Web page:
Holi in the Land of Radha-Krishna

A happy go lucky photographer, Satadal shares his experience of shooting Holi pictures in the Braj Bhumi – the land of Radha, Krishna, Dauji and Gopis. It was a sheer accident of fate that took him to a faraway place from his Kolkata home, two years back.

Like every person, who loves photography, covering Holi, the festival of colour, love and joy, was a dream for me. But I am a lazy photographer. So did not delve into research or plan to cover this, meticulously. Just few days before Holi, I had the sudden urge to capture Holi in photographs. Initially, I planned to go Varanasi, on Holi. My brother was studying there.

But, he dissuaded me to be in Varanasi. I changed my plans for Mathura. Such last minute plans meant that Laltu there were no train tickets. Last minute flight tickets are unaffordable too. The only alternative was to travel by road. I persuaded up my travel partner, Laltu, whether he was ready to drive about 2800Km and travel with me. Being an obedient disciple and a person who loves driving, he agreed.

Our travel route was Kolkata-Varanasi-Mathura and back. It was four days journey in all. So I called the travel agent, booked the room at Varanasi and Mathura and finalised the plan. But the 4-day plan became a 9-day trip and about 3700km journey, eventually. That, however, is a different story.

I am here to tell about the festival of love. At 4am, on March 14, 2014, I began my blind date with Laltu and my Little Sweet Old Girl, Maruti Zen. With a night halt at Varanasi, we reached Mathura, the next evening without any knowledge of where to go to shoot photographs. I asked the receptionist of the hotel we stayed in. The guy was as blank as me. So Laltu and I went out and started to ask people. Finally, a autorickshaw driver told us to go to Banke Bihari Temple of Vrindavan. We had no idea how to go there. So without taking any risk, we hired a car. I was amazed. From my childhood, I was an active participant of Holi in our locality. I did crazy things during University days. But Vrindavan? Here, people carried gulal in sacks, not small packets. We used to smear gulal on face. Here people bathed in it. The entire lane, which led to the temple, was full of these festive crazy people. The air was filled with the beautiful scent of gulal and a singsong chant, “Hathi-Ghora-Palki, Jai Kanhaiya Lal Ki” (Elephants-horses-palanquins, Hail Kanihaya Lal).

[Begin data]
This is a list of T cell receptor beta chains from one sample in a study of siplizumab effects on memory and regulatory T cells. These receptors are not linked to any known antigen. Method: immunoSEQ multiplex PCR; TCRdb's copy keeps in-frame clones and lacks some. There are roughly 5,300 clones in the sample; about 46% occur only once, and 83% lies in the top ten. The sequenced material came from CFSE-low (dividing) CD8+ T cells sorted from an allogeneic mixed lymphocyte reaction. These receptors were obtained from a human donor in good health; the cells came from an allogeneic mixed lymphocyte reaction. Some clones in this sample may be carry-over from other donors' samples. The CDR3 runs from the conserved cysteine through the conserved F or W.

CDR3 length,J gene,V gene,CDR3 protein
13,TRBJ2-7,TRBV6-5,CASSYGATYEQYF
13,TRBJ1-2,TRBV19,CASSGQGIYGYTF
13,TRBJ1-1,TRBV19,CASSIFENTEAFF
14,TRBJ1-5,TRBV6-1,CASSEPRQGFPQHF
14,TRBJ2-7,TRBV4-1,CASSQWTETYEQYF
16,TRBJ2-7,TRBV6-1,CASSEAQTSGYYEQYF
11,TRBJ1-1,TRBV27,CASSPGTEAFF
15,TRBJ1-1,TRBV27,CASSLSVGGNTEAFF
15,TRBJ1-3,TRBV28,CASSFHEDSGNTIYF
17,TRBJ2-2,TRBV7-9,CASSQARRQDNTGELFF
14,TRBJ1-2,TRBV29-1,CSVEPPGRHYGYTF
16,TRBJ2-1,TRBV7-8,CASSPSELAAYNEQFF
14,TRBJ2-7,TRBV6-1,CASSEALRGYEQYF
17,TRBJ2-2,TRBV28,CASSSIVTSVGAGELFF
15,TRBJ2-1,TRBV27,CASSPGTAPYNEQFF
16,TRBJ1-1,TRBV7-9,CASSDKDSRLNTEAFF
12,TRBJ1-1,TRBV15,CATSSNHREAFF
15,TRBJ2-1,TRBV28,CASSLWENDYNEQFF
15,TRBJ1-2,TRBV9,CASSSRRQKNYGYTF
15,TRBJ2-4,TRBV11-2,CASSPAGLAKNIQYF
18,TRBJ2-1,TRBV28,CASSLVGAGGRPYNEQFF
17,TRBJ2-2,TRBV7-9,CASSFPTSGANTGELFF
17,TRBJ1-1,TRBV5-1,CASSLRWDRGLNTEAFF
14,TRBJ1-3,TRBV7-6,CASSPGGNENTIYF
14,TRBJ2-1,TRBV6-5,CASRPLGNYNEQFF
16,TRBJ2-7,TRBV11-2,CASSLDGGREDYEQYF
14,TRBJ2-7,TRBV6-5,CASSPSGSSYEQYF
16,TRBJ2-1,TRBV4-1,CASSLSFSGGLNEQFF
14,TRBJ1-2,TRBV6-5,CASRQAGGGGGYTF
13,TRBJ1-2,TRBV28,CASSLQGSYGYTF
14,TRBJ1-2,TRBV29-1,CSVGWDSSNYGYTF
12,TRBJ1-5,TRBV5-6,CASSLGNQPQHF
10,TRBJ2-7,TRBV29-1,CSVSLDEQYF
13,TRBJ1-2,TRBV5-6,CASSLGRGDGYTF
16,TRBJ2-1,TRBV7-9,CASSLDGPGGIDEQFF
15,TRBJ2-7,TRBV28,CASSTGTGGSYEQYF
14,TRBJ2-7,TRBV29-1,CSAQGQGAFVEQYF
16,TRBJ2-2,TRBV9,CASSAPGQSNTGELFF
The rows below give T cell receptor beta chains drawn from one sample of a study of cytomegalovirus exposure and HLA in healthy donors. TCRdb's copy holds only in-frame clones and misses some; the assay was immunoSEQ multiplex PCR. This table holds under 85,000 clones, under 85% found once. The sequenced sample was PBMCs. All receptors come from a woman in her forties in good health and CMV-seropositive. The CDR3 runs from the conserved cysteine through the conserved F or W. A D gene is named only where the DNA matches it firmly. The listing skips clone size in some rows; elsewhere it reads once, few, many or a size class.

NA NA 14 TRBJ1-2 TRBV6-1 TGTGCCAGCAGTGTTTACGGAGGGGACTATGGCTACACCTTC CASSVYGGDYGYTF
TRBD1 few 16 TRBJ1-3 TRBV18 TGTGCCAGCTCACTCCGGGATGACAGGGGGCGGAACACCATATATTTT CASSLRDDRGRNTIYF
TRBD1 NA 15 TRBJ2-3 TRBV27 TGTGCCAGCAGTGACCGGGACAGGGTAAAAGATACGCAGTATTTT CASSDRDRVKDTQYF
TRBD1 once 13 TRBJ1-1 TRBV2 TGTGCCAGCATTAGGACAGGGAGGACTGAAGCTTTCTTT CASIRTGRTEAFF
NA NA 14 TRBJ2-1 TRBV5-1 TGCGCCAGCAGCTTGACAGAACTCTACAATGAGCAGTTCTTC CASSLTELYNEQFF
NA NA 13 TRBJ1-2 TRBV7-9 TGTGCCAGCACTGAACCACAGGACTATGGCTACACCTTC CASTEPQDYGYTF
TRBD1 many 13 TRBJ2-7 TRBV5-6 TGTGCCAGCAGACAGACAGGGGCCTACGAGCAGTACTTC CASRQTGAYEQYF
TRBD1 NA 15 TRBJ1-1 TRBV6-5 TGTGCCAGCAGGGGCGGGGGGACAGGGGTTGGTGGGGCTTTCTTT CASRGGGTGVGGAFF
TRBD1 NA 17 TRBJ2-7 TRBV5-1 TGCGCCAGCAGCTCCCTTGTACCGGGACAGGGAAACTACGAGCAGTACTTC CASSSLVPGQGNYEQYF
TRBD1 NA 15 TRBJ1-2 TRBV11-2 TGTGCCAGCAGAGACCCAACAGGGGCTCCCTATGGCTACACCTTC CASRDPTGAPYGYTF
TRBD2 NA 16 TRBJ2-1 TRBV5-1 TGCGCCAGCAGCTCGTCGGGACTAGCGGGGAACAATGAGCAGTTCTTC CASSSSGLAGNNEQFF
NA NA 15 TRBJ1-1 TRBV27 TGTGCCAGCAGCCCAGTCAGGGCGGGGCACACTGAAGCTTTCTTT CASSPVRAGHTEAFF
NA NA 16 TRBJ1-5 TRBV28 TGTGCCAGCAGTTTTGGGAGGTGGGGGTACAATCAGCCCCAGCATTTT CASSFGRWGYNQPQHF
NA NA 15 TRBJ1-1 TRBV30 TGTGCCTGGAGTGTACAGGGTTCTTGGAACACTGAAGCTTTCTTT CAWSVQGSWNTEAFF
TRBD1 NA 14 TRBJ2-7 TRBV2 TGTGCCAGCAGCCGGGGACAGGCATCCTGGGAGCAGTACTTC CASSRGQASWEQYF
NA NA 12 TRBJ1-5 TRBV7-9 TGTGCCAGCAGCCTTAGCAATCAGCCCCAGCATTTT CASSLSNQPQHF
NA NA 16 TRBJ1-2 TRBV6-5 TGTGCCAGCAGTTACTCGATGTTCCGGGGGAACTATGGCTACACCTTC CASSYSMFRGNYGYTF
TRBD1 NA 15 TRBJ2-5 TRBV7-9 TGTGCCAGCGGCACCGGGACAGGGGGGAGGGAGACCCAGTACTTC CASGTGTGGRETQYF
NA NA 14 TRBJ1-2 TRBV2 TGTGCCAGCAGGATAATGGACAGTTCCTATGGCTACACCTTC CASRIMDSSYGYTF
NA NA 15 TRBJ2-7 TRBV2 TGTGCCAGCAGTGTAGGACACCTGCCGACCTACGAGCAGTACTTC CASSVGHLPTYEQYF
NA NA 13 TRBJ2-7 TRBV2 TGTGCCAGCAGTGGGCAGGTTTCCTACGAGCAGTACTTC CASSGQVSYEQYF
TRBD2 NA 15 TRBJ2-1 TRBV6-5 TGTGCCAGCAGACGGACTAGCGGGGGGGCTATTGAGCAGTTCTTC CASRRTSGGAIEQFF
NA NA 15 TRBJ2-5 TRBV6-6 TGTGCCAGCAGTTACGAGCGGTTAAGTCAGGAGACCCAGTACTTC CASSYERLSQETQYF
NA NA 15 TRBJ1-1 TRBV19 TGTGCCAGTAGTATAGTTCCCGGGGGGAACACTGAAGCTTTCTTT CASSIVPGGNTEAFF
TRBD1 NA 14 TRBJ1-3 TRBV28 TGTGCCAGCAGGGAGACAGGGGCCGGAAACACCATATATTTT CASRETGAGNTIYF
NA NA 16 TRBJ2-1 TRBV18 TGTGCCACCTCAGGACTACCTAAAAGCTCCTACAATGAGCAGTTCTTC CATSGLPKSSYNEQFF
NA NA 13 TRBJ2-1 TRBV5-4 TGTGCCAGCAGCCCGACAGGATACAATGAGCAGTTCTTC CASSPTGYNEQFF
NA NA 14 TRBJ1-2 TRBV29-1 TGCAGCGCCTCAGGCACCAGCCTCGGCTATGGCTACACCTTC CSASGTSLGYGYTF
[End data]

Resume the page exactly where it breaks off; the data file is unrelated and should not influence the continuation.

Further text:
I was lucky at the temple as that was the first year when new Temple Management not only permitted to shoot photographs for the first time, but had arranged a special place for the photographers. I am grateful to them. Otherwise, I would have never experienced the intensity of devotion and love of the people coming over there.

The Holi festival is celebrated for about two weeks at Mathura and Vrindavan. The actual Holi festival was on the day next. I couldn’t resist myself to be with my friends, who were at 250 km away from Mathura. So decided to spend the day with them.

The next day of the actual Holi, the festival is celebrated at place called Baldeo, which was about 12 km from Mathura. The name of the festival is Dauji ki Huranga. Hindu mythology tells us that Lord Krishna’s elder brother Balram or Baldeo, also called Dauji Maharaj, used to rule this province. In his memory the place is known as Baldeo or Dauji (elder brother). A day after the actual Holi, revelers look to Dauji Maharaj to continue the festivities as Krishna had left Mathura and had returned to Dwarka, I was told by the people there. He obliged by becoming the center of the ‘Maharaas’ in the place of his brother Krishna. This is perhaps the only place in the world where the ‘raas’ features someone other than Krishna.

Dauji Huranga This festival is known by another name called ‘Kapra phar Holi’ (ripping clothes Holi). The festival starts with the prayer to Dauji, seeking his permission to continue the festival. People gradually start to gather at the temple and the temple gets filled up with the song and dance before the festival of colour starts. As per the ritual the women of the village rip off the clothes of men, after soaking those wet with the coloured water and whip them with wet clothes. And men try to drench the women with bucket full of coloured water. Truly speaking, so much of vibrant life with colour, I had never experienced in my life. I can’t explain or express in words how those three to four hours flew at the temple. Suddenly, I saw all the colours were gone and everyone was leaving the temple together.

This is not the end of Holi at Vrindavan. There are many shades and hues of the Holi festival there, which I had missed. But, all that is another story, for another time.

Text and Pix by Author

Other Holi links:

Holi: Folklores, Festivity and Fertility


Satadal Sarkar

Satadal Sarkar

Satadal is a passionate photographer with wanderer's soul.He travels with friends and family, finding the most unusual frames from the very ordinary.
Satadal Sarkar

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